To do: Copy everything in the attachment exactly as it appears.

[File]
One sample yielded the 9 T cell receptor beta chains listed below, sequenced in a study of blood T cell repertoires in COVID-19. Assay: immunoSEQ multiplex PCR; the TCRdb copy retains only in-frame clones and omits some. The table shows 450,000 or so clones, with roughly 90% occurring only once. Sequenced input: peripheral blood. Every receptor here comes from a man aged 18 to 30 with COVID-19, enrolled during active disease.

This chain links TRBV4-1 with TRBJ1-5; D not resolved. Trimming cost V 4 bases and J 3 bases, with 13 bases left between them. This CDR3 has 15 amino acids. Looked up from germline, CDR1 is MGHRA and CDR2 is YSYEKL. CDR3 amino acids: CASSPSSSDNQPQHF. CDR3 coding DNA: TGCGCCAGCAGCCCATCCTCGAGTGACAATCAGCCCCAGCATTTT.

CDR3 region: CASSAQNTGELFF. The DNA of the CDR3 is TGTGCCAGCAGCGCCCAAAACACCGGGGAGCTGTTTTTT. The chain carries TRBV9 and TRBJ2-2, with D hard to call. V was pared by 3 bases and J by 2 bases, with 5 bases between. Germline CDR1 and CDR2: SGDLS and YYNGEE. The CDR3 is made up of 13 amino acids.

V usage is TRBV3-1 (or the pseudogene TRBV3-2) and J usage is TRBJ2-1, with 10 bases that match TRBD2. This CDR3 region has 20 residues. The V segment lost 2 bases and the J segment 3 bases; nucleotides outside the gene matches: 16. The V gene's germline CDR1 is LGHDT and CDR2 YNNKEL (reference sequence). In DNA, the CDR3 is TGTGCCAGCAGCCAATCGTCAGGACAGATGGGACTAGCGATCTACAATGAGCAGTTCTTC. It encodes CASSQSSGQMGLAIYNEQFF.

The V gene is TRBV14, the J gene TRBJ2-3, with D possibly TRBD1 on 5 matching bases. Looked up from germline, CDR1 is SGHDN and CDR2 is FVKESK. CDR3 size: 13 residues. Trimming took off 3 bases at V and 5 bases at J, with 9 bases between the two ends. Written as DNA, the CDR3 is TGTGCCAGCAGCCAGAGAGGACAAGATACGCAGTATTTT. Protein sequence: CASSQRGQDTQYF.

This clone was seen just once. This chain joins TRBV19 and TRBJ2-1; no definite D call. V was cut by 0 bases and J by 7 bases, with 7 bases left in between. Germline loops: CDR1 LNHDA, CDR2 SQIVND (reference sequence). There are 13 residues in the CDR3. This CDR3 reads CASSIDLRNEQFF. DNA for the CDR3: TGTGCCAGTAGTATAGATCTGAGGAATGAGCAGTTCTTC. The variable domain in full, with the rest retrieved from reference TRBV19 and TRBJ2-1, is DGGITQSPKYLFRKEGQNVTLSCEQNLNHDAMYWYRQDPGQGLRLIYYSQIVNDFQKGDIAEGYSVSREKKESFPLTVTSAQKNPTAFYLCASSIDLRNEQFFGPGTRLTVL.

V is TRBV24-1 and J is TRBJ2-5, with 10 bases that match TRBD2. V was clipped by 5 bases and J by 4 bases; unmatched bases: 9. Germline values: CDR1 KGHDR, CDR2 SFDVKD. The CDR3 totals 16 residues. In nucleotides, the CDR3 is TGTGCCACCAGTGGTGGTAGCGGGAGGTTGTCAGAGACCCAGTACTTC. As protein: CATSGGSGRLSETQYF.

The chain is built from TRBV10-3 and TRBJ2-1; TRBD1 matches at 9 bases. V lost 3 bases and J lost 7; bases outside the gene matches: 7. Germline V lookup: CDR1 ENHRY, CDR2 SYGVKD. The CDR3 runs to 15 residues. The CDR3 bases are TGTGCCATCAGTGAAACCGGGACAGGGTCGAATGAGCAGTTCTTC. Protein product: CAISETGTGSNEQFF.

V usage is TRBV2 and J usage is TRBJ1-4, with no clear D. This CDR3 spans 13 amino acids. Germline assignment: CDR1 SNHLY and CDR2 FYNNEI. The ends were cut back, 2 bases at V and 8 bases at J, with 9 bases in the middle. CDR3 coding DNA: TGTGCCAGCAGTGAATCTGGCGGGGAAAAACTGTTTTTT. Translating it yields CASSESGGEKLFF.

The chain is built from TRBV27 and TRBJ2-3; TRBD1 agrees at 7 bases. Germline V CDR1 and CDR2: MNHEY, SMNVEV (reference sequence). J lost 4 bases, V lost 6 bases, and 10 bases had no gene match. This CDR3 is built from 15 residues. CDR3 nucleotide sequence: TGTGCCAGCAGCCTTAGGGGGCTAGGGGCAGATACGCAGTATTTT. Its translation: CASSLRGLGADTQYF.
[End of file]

One sample yielded the 9 T cell receptor beta chains listed below, sequenced in a study of blood T cell repertoires in COVID-19. Assay: immunoSEQ multiplex PCR; the TCRdb copy retains only in-frame clones and omits some. The table shows 450,000 or so clones, with roughly 90% occurring only once. Sequenced input: peripheral blood. Every receptor here comes from a man aged 18 to 30 with COVID-19, enrolled during active disease.

This chain links TRBV4-1 with TRBJ1-5; D not resolved. Trimming cost V 4 bases and J 3 bases, with 13 bases left between them. This CDR3 has 15 amino acids. Looked up from germline, CDR1 is MGHRA and CDR2 is YSYEKL. CDR3 amino acids: CASSPSSSDNQPQHF. CDR3 coding DNA: TGCGCCAGCAGCCCATCCTCGAGTGACAATCAGCCCCAGCATTTT.

CDR3 region: CASSAQNTGELFF. The DNA of the CDR3 is TGTGCCAGCAGCGCCCAAAACACCGGGGAGCTGTTTTTT. The chain carries TRBV9 and TRBJ2-2, with D hard to call. V was pared by 3 bases and J by 2 bases, with 5 bases between. Germline CDR1 and CDR2: SGDLS and YYNGEE. The CDR3 is made up of 13 amino acids.

V usage is TRBV3-1 (or the pseudogene TRBV3-2) and J usage is TRBJ2-1, with 10 bases that match TRBD2. This CDR3 region has 20 residues. The V segment lost 2 bases and the J segment 3 bases; nucleotides outside the gene matches: 16. The V gene's germline CDR1 is LGHDT and CDR2 YNNKEL (reference sequence). In DNA, the CDR3 is TGTGCCAGCAGCCAATCGTCAGGACAGATGGGACTAGCGATCTACAATGAGCAGTTCTTC. It encodes CASSQSSGQMGLAIYNEQFF.

The V gene is TRBV14, the J gene TRBJ2-3, with D possibly TRBD1 on 5 matching bases. Looked up from germline, CDR1 is SGHDN and CDR2 is FVKESK. CDR3 size: 13 residues. Trimming took off 3 bases at V and 5 bases at J, with 9 bases between the two ends. Written as DNA, the CDR3 is TGTGCCAGCAGCCAGAGAGGACAAGATACGCAGTATTTT. Protein sequence: CASSQRGQDTQYF.

This clone was seen just once. This chain joins TRBV19 and TRBJ2-1; no definite D call. V was cut by 0 bases and J by 7 bases, with 7 bases left in between. Germline loops: CDR1 LNHDA, CDR2 SQIVND (reference sequence). There are 13 residues in the CDR3. This CDR3 reads CASSIDLRNEQFF. DNA for the CDR3: TGTGCCAGTAGTATAGATCTGAGGAATGAGCAGTTCTTC. The variable domain in full, with the rest retrieved from reference TRBV19 and TRBJ2-1, is DGGITQSPKYLFRKEGQNVTLSCEQNLNHDAMYWYRQDPGQGLRLIYYSQIVNDFQKGDIAEGYSVSREKKESFPLTVTSAQKNPTAFYLCASSIDLRNEQFFGPGTRLTVL.

V is TRBV24-1 and J is TRBJ2-5, with 10 bases that match TRBD2. V was clipped by 5 bases and J by 4 bases; unmatched bases: 9. Germline values: CDR1 KGHDR, CDR2 SFDVKD. The CDR3 totals 16 residues. In nucleotides, the CDR3 is TGTGCCACCAGTGGTGGTAGCGGGAGGTTGTCAGAGACCCAGTACTTC. As protein: CATSGGSGRLSETQYF.

The chain is built from TRBV10-3 and TRBJ2-1; TRBD1 matches at 9 bases. V lost 3 bases and J lost 7; bases outside the gene matches: 7. Germline V lookup: CDR1 ENHRY, CDR2 SYGVKD. The CDR3 runs to 15 residues. The CDR3 bases are TGTGCCATCAGTGAAACCGGGACAGGGTCGAATGAGCAGTTCTTC. Protein product: CAISETGTGSNEQFF.

V usage is TRBV2 and J usage is TRBJ1-4, with no clear D. This CDR3 spans 13 amino acids. Germline assignment: CDR1 SNHLY and CDR2 FYNNEI. The ends were cut back, 2 bases at V and 8 bases at J, with 9 bases in the middle. CDR3 coding DNA: TGTGCCAGCAGTGAATCTGGCGGGGAAAAACTGTTTTTT. Translating it yields CASSESGGEKLFF.

The chain is built from TRBV27 and TRBJ2-3; TRBD1 agrees at 7 bases. Germline V CDR1 and CDR2: MNHEY, SMNVEV (reference sequence). J lost 4 bases, V lost 6 bases, and 10 bases had no gene match. This CDR3 is built from 15 residues. CDR3 nucleotide sequence: TGTGCCAGCAGCCTTAGGGGGCTAGGGGCAGATACGCAGTATTTT. Its translation: CASSLRGLGADTQYF.